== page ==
The role of calcium as an intracellular second messenger in cells
My research interests are concerned with the kinetics of intracellular phenomena and particularly those that link events on the surface membrane of a cell to a physiological response, so called ‘second messengers’.
Thickening of the heart muscle, or hypertrophy, is one of the strongest predictors of the future risk of sudden cardiac death or heart failure. In one inherited form of cardiac hypertrophy (hypertrophic cardiomyopathy: HCM) thickening of the heart muscle has been shown to arise from mutations in the proteins that generate force during muscle cell contraction. We are analysing how these mutations alter the ability of the heart to contract and contrasting these changes with those caused by mutations in the same genes that are known to bring out another common cause of heart failure (dilated cardiomyopathy : DCM).
My research interests are concerned with the kinetics of intracellular phenomena and particularly those that link events on the surface membrane of a cell to a physiological response, so called ‘second messengers’. We observed that a minute and rapid change in free calcium ion (see Figure, blue trace - free calcium and black trace - force) was the prime linking event in skeletal muscle, as well as in other motile and non-motile cells using the aequorin luminescence technique. The obvious importance of calcium led to the development of methods for activating rapidly muscle cells and culminated in the use of time-resolved X-ray diffraction, as well as laser flash photolysis of photolabile caged calcium and caged calcium chelators, designed by others, but first used by my group to examine activation and deactivation processes in these cells. This work has been extended to the myocardium, where fatigue, calcium sensitizers and disease states are seen to affect directly the working of the heart, in systems where now the cell membrane cannot be a confounding influence.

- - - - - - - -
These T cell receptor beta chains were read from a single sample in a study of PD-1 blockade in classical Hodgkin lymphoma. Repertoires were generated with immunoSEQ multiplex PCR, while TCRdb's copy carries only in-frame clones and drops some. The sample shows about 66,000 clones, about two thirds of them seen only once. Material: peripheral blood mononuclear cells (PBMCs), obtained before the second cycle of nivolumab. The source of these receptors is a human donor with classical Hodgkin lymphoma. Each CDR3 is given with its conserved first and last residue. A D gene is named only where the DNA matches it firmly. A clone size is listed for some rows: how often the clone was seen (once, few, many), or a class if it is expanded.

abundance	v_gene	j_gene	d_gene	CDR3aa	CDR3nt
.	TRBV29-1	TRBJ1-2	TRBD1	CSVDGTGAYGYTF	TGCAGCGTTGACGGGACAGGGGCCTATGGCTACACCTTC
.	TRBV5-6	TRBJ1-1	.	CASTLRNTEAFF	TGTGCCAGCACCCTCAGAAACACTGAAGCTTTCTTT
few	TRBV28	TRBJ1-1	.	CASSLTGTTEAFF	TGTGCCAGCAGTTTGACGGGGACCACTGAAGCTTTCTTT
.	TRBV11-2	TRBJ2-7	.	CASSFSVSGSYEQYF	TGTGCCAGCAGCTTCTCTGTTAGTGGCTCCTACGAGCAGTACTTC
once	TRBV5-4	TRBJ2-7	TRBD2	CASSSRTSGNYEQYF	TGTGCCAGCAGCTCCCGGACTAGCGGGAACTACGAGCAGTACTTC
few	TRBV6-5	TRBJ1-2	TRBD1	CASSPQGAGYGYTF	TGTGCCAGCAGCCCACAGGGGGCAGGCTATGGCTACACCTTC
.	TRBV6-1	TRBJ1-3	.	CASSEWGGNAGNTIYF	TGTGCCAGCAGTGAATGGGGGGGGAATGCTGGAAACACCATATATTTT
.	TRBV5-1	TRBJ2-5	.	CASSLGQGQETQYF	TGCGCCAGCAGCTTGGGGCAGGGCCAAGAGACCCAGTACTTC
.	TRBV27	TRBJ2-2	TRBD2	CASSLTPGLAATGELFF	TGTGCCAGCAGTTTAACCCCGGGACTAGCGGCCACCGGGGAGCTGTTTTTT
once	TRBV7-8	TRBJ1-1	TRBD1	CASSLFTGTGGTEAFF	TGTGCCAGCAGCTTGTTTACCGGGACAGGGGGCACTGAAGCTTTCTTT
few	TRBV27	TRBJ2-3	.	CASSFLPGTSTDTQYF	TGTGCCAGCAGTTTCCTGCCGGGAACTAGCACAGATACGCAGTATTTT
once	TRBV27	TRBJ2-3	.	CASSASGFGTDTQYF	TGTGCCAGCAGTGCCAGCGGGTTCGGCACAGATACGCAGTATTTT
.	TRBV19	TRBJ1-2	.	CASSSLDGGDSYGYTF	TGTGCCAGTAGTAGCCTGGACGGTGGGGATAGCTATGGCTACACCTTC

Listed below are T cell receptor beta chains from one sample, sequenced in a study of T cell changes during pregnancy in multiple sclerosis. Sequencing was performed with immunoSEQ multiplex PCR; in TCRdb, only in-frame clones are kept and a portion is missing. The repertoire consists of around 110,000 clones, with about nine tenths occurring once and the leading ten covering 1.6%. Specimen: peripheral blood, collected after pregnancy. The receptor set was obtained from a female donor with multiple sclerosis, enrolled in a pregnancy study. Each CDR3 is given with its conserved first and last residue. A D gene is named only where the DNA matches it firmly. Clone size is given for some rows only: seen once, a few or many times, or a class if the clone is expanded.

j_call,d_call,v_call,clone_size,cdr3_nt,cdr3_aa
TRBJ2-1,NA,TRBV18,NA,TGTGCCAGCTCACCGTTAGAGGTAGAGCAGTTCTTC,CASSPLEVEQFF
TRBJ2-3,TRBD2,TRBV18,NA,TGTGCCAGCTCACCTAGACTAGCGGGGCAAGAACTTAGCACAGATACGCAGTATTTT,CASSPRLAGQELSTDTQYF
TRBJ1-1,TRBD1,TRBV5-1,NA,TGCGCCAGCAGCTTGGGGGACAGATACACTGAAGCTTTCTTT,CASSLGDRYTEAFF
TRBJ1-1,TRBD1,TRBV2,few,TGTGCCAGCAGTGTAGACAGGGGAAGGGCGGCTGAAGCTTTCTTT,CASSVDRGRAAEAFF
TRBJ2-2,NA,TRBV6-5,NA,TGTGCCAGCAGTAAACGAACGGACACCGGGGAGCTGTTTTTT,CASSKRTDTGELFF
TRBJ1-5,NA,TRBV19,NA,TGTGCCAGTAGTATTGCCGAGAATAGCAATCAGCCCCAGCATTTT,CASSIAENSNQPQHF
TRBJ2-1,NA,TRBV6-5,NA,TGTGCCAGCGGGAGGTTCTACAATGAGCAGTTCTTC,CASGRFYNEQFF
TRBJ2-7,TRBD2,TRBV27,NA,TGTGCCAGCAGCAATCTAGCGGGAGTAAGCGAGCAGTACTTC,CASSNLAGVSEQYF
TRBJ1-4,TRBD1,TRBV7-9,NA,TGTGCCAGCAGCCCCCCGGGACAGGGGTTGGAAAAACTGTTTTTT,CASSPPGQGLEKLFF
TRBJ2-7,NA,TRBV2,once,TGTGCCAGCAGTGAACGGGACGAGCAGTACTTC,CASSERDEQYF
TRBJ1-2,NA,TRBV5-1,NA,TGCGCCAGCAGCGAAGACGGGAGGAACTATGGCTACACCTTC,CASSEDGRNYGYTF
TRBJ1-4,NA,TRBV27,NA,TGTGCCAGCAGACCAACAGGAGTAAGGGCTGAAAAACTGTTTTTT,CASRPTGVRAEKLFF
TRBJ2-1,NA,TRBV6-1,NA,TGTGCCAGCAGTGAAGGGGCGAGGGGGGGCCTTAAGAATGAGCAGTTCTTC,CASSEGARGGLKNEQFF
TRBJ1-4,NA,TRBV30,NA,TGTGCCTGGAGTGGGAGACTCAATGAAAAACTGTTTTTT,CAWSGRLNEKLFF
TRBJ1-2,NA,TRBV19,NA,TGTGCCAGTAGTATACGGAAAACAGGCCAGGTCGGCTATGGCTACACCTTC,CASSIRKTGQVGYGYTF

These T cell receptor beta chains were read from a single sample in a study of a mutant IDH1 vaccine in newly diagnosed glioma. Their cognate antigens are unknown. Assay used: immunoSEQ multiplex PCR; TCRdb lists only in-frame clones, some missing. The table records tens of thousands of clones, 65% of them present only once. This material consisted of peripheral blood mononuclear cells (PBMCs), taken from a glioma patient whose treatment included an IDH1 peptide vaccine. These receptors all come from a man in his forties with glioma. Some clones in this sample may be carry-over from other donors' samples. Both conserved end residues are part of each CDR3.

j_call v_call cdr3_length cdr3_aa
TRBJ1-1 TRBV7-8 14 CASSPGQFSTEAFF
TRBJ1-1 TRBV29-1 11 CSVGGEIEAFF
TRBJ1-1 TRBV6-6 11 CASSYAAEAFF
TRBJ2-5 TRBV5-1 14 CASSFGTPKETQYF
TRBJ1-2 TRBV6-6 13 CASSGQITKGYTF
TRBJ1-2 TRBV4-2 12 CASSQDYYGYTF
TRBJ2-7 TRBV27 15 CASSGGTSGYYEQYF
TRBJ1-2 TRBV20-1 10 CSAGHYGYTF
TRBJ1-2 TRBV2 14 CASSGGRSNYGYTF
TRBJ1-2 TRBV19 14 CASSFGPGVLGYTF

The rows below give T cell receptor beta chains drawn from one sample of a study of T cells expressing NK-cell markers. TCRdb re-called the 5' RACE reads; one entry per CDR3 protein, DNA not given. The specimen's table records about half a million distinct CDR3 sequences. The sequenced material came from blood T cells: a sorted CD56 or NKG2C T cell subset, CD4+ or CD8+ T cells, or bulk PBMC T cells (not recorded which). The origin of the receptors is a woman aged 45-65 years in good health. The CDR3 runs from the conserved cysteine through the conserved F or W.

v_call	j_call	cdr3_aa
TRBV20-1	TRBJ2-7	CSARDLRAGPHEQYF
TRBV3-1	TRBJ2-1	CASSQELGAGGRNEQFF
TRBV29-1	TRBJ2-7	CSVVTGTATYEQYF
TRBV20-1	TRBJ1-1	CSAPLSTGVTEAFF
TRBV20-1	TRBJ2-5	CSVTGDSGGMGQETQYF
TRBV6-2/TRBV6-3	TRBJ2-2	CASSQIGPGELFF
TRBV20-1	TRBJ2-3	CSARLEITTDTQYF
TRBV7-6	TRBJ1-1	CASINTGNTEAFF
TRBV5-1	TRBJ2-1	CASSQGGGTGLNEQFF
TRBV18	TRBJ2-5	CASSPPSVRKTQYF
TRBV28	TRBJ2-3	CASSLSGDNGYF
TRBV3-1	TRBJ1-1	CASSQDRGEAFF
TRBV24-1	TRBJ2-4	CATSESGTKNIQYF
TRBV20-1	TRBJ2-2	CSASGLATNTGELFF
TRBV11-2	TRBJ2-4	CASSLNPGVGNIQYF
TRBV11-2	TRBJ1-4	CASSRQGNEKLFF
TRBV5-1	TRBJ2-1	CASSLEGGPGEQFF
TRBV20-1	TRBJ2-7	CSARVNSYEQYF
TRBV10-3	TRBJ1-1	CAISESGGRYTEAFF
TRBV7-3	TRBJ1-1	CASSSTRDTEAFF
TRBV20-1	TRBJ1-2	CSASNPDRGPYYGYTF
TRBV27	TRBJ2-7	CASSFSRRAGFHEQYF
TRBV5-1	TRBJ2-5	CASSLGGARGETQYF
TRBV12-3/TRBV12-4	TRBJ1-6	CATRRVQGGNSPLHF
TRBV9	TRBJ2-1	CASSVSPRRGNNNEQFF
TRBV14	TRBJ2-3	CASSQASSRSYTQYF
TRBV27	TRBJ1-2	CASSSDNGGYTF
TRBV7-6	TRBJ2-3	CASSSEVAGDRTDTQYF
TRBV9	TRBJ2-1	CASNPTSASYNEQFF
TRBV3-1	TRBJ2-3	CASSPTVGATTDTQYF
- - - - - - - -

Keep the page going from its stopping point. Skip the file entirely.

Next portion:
Inherited cardiomyopathies provide the opportunity to dissect causal pathways in heart muscle disease. Our studies of molecular mechanisms in both HCM and DCM have led us to refine and test our hypothesis by developing further in vitro assays to investigate HCM caused by sarcomeric protein mutations and by comparing findings with those caused by DCM, where the phenotype is very different.
Studies of recombinant proteins will be complemented with analyses in human myocardial cardiomyopathy (DCM) and single myocyte studies and we will use our established and proposed in vitro techniques to test the hypothesis that different mutations produce fundamentally different effects to trigger these divergent remodelling pathways. Pathogenic mechanisms revealed in HCM and DCM are expected to be relevant to acquired conditions in which the role of abnormalities such as energy compromise has remained contentious in the absence of genetic evidence of causality.